The exhaustion and effort of “making a me” often brings people to Zen. In retreat, we begin to see the contours of the self that causes us to suffer. From a talk in Summer Sesshin, June 16, 2022. 7 minutes.
Tess reads Tony Hoagland’s poem, “The Question,” on creation and loosening of the self, during her talk in Summer Sesshin, June 15, 2022. 3 minutes.
Rocks come to everyone’s aid at a gathering, bringing enchantment and connection. From a talk in Summer Sesshin, June 15, 2022. 5 minutes.
Tess talks about how koans ferret out our strategies for making a me, from a dharma talk in Summer Sesshin, June 15, 2022. 2 minutes.
No being has ever fallen out of the samadhi of Buddha nature. Being in the life you have is your samadhi. Recorded at Summer Sesshin on June 14, 2022. 4 minutes.
“Mostly, if a method for achieving happiness is not successful, people think something like, She should have loved me more. Or, I wasn’t trying hard enough. Or, I wasn’t holding my mouth right. Whether the needle on the blame meter points to yourself or to others, that particular machine will always seem to be malfunctioning. You try to do the method better, rather than looking at whether the method works. So let’s look at the method.”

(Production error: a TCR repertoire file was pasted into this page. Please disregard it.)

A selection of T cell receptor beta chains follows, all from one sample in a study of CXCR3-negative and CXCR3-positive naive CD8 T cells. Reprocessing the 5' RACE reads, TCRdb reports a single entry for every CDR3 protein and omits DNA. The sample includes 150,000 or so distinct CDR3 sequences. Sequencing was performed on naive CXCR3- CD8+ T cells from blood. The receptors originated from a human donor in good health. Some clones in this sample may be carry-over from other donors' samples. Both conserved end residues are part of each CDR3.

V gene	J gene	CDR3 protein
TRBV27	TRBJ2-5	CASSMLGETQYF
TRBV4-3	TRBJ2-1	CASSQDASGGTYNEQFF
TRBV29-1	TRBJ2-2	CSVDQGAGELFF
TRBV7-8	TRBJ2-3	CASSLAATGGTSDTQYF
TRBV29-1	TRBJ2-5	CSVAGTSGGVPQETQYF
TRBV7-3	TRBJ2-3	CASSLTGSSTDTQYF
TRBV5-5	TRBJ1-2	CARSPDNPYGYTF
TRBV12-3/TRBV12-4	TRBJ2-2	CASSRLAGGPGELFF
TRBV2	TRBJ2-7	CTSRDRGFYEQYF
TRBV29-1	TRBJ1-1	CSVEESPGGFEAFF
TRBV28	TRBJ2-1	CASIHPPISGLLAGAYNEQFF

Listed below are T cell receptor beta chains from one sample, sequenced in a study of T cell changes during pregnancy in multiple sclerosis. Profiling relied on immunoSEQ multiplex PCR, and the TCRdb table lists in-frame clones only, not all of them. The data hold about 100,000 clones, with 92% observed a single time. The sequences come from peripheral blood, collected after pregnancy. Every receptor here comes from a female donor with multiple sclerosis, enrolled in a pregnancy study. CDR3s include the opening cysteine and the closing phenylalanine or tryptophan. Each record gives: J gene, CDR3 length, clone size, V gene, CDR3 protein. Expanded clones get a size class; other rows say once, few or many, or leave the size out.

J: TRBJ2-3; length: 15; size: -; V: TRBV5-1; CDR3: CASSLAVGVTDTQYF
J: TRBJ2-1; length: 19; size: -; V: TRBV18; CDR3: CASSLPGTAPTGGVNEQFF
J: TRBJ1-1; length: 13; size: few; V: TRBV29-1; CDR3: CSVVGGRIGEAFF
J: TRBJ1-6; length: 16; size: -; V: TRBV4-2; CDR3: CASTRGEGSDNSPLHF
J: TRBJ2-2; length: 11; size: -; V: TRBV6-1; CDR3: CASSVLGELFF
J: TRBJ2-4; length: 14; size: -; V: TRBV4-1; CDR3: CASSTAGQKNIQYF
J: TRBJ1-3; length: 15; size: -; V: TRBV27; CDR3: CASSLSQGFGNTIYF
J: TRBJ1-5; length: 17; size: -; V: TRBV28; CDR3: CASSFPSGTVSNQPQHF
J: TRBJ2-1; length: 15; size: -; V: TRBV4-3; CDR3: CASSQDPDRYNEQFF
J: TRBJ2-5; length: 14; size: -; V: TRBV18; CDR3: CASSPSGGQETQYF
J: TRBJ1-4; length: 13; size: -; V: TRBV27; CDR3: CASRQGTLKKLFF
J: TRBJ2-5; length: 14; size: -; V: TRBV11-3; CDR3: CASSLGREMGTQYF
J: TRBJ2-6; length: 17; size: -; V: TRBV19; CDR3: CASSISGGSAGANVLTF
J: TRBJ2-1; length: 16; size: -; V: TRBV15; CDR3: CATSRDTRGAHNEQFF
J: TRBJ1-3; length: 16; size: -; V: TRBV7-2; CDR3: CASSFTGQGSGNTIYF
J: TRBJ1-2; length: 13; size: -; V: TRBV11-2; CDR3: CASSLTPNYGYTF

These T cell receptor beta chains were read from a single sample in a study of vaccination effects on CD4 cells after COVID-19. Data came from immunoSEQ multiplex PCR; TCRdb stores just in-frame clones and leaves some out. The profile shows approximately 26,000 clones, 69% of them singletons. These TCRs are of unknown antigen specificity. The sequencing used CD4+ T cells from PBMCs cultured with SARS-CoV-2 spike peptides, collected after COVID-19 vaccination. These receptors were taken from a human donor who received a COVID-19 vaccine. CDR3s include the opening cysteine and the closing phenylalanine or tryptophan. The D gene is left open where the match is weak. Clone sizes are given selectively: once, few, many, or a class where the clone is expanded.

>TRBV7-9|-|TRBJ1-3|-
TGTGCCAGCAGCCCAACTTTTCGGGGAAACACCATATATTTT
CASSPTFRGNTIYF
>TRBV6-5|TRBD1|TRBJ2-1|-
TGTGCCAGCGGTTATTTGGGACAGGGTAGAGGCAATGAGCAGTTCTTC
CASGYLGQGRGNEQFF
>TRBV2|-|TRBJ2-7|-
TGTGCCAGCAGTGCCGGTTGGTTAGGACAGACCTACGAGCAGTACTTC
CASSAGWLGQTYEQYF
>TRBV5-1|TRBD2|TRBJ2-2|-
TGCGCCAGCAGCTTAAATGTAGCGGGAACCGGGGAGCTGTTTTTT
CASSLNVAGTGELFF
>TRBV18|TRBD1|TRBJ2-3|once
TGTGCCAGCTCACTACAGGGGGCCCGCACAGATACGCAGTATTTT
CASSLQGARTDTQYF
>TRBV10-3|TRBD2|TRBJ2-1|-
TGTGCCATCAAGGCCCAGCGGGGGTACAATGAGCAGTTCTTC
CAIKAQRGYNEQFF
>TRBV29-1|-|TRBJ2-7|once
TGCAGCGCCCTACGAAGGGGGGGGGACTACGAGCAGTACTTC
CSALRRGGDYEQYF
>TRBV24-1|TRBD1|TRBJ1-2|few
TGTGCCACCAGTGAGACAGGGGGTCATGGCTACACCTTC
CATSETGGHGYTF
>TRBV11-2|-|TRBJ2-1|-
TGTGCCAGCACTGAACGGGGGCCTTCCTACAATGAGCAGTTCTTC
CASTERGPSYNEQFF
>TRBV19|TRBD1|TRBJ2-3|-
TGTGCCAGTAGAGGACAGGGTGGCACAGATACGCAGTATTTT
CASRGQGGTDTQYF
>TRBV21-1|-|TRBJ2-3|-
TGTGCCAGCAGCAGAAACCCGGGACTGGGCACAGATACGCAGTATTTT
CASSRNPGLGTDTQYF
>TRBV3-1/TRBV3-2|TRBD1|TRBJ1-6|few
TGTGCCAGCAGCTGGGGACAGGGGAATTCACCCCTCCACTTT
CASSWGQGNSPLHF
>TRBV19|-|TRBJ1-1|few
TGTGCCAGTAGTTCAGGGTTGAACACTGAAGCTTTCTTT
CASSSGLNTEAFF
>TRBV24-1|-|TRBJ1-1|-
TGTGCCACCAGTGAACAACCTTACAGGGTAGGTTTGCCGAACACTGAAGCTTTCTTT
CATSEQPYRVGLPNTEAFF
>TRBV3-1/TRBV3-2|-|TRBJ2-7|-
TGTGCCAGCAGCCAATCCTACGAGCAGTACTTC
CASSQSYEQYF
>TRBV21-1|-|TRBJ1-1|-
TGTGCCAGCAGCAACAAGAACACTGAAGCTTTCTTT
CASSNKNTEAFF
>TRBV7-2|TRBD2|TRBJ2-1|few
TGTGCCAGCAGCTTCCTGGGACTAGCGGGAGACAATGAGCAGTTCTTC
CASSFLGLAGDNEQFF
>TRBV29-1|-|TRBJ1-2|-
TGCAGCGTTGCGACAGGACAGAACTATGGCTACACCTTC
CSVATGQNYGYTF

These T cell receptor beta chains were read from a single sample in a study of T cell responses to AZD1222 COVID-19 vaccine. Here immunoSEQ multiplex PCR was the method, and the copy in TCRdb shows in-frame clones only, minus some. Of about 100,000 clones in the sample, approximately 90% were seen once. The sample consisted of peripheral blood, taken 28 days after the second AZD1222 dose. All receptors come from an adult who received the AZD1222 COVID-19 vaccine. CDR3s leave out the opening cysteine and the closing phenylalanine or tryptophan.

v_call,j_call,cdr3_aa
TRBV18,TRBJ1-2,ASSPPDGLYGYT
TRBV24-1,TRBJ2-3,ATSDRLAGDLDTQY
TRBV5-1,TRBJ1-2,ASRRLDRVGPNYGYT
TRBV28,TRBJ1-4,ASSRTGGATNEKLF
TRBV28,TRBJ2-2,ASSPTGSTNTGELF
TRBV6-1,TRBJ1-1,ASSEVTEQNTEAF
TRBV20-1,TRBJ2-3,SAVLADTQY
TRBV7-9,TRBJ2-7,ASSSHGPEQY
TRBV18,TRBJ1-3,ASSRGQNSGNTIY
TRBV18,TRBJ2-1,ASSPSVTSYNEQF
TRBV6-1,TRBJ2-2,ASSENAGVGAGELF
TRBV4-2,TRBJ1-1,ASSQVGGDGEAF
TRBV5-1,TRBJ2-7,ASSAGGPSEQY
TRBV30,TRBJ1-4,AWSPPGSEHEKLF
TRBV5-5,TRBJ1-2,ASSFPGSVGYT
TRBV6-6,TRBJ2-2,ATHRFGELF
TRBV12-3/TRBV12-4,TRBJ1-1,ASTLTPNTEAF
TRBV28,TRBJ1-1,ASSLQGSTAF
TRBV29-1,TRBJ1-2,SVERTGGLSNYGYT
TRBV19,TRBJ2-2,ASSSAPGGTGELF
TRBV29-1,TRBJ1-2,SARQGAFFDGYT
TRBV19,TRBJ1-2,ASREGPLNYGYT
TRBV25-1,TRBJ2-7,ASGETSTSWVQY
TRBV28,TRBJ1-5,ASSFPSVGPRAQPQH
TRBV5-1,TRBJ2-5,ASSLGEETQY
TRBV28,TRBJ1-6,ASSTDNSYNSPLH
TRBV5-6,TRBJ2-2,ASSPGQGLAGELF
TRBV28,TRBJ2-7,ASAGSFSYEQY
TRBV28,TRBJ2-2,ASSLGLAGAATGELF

Turning your thoughts upside down is almost always progress, especially with conflicts that seem old and full of certainty. Article by John Tarrant published in Lion’s Roar magazine June 9, 2009.
Those who have used koans have described them as a poetic technology for bringing about awakening, a painful but effective gate into the consciousness of the Buddha, an easy method of integrating awakening into everyday life, the most frustrating thing they have ever done, an appalling waste of time, a tyranny perpetrated by Zen masters… Well, you get the idea — about koans, opinions differ. Article by John Tarrant published in Shambhala Sun magazine, May 1 2003.